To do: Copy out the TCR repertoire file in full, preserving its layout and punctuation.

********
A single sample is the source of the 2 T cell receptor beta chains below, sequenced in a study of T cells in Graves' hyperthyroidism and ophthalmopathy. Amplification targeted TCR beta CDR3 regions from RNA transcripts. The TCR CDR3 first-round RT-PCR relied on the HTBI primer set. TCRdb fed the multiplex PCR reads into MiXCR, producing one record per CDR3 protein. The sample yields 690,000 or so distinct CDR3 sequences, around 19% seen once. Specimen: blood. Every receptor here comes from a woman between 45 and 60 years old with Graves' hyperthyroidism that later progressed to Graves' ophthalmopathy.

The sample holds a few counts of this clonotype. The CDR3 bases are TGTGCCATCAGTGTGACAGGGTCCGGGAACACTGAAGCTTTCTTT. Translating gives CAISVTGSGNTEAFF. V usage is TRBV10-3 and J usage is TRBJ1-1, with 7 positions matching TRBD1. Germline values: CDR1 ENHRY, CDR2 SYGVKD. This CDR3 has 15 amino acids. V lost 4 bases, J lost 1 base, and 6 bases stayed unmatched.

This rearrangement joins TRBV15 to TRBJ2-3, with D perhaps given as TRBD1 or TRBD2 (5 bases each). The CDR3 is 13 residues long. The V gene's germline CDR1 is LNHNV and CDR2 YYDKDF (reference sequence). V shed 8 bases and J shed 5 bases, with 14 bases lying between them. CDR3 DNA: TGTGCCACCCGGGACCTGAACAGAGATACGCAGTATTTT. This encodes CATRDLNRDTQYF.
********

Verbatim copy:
A single sample is the source of the 2 T cell receptor beta chains below, sequenced in a study of T cells in Graves' hyperthyroidism and ophthalmopathy. Amplification targeted TCR beta CDR3 regions from RNA transcripts. The TCR CDR3 first-round RT-PCR relied on the HTBI primer set. TCRdb fed the multiplex PCR reads into MiXCR, producing one record per CDR3 protein. The sample yields 690,000 or so distinct CDR3 sequences, around 19% seen once. Specimen: blood. Every receptor here comes from a woman between 45 and 60 years old with Graves' hyperthyroidism that later progressed to Graves' ophthalmopathy.

The sample holds a few counts of this clonotype. The CDR3 bases are TGTGCCATCAGTGTGACAGGGTCCGGGAACACTGAAGCTTTCTTT. Translating gives CAISVTGSGNTEAFF. V usage is TRBV10-3 and J usage is TRBJ1-1, with 7 positions matching TRBD1. Germline values: CDR1 ENHRY, CDR2 SYGVKD. This CDR3 has 15 amino acids. V lost 4 bases, J lost 1 base, and 6 bases stayed unmatched.

This rearrangement joins TRBV15 to TRBJ2-3, with D perhaps given as TRBD1 or TRBD2 (5 bases each). The CDR3 is 13 residues long. The V gene's germline CDR1 is LNHNV and CDR2 YYDKDF (reference sequence). V shed 8 bases and J shed 5 bases, with 14 bases lying between them. CDR3 DNA: TGTGCCACCCGGGACCTGAACAGAGATACGCAGTATTTT. This encodes CATRDLNRDTQYF.